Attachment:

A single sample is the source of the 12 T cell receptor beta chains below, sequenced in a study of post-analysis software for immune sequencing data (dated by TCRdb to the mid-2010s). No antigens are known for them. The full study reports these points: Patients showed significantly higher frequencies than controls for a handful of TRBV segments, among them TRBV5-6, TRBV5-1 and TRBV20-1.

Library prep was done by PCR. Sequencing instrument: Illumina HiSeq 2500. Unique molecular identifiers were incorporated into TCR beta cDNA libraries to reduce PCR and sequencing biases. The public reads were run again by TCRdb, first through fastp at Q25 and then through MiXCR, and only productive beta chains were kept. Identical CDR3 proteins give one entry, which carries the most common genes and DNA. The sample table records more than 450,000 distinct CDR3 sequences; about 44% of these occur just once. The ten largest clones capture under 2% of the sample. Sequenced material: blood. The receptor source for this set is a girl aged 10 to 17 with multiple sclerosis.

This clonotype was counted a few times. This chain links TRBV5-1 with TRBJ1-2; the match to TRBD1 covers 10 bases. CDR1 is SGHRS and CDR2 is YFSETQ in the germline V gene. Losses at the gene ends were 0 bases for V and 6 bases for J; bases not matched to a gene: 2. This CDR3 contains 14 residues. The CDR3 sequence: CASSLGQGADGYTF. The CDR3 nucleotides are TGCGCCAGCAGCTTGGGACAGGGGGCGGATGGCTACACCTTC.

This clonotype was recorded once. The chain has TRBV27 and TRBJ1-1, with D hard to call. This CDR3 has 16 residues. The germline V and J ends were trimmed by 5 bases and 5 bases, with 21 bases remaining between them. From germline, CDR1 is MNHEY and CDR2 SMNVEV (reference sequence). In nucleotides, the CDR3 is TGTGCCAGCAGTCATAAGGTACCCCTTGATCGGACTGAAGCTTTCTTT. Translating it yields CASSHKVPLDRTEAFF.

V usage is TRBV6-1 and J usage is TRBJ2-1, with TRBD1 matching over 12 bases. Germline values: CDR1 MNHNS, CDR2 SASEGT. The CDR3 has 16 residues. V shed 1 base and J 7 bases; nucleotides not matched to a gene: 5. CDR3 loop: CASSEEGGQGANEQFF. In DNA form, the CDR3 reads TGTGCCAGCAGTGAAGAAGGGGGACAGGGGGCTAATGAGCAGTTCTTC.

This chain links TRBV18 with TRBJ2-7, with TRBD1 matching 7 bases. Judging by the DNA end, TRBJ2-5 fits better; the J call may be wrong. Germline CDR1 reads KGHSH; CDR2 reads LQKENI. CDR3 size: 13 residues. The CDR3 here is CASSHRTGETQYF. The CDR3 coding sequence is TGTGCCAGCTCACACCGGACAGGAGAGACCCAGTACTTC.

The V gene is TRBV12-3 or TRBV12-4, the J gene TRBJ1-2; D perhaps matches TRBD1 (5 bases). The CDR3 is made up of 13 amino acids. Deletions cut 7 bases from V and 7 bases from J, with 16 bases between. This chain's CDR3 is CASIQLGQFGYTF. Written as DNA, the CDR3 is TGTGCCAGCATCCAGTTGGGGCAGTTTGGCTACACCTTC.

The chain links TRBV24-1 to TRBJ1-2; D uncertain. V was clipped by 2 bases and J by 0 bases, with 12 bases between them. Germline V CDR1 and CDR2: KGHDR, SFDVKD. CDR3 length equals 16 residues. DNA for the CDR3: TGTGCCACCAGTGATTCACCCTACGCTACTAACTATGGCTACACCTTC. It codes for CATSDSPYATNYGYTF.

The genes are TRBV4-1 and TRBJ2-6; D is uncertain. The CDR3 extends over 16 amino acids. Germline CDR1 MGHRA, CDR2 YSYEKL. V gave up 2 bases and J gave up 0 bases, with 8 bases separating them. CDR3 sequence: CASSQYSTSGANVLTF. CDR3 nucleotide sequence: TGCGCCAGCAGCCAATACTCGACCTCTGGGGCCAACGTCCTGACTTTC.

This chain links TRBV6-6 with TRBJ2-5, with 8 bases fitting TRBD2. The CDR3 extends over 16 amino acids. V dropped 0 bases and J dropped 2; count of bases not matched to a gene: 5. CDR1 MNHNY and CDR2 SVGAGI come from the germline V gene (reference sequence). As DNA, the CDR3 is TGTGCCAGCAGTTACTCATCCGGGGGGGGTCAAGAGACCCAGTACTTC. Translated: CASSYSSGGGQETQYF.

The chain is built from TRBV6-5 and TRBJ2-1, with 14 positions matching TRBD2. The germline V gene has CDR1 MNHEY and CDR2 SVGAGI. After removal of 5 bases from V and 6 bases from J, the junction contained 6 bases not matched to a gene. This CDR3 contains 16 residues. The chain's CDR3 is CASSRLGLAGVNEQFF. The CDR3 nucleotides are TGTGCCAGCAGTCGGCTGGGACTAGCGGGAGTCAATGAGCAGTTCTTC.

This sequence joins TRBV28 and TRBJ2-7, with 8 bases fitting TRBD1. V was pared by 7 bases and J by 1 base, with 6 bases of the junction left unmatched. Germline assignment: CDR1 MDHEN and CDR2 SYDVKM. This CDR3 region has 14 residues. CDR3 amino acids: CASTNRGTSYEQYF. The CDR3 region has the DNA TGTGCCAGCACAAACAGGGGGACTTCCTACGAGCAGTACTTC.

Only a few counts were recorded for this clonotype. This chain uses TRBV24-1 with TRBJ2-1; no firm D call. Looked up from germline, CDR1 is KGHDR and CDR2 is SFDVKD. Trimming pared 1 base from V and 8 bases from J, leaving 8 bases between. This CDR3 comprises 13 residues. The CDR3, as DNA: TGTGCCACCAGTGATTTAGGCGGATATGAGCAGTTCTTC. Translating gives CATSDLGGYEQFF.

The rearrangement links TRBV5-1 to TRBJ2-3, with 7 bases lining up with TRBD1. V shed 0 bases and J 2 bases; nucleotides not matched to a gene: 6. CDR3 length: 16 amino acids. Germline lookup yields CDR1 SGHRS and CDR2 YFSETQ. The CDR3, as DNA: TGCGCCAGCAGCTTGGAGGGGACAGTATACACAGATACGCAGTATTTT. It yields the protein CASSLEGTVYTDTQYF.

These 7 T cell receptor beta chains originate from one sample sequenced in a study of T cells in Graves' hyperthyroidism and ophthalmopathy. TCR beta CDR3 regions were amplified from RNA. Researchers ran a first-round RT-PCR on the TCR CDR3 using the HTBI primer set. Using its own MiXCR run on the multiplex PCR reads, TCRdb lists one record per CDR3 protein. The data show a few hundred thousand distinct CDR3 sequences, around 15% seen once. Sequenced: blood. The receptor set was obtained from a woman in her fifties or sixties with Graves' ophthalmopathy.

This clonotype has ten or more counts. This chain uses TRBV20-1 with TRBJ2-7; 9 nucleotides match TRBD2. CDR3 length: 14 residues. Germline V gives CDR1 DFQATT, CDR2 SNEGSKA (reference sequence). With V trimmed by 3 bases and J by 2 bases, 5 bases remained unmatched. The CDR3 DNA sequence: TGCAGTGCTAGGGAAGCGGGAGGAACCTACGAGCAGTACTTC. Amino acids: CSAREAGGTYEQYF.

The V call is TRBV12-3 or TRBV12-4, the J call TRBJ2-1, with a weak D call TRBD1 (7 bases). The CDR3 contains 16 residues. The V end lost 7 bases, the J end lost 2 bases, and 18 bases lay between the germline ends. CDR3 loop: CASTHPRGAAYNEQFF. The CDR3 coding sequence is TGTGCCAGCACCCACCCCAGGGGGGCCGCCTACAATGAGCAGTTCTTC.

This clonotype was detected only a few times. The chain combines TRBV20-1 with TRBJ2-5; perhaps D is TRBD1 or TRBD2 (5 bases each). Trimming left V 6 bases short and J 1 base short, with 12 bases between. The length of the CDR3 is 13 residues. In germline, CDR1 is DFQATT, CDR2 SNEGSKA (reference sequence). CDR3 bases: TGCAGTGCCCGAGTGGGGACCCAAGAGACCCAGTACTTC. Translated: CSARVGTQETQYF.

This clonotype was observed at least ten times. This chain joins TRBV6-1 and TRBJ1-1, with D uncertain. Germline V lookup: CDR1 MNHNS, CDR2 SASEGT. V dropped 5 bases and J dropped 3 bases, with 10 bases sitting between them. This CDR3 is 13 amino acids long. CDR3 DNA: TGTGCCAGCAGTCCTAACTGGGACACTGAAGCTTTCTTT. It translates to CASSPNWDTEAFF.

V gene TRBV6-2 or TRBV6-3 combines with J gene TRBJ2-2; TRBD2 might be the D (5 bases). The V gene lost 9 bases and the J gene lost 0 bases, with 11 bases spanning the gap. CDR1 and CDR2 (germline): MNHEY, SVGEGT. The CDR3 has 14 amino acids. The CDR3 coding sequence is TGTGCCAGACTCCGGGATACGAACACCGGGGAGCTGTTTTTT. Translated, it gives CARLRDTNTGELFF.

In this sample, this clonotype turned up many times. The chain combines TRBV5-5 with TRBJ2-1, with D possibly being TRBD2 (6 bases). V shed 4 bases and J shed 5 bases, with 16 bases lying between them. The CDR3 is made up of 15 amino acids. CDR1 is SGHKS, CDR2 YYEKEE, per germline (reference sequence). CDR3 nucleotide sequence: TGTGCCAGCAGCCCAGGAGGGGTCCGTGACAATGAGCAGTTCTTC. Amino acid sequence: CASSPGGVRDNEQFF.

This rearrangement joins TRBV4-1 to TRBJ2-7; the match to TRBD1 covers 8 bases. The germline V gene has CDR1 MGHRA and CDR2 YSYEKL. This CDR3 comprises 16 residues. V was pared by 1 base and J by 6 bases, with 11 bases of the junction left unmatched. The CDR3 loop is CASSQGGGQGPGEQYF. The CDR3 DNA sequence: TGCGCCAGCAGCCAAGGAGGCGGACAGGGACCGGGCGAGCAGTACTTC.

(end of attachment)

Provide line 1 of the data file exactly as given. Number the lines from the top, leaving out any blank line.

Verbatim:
A single sample is the source of the 12 T cell receptor beta chains below, sequenced in a study of post-analysis software for immune sequencing data (dated by TCRdb to the mid-2010s). No antigens are known for them. The full study reports these points: Patients showed significantly higher frequencies than controls for a handful of TRBV segments, among them TRBV5-6, TRBV5-1 and TRBV20-1.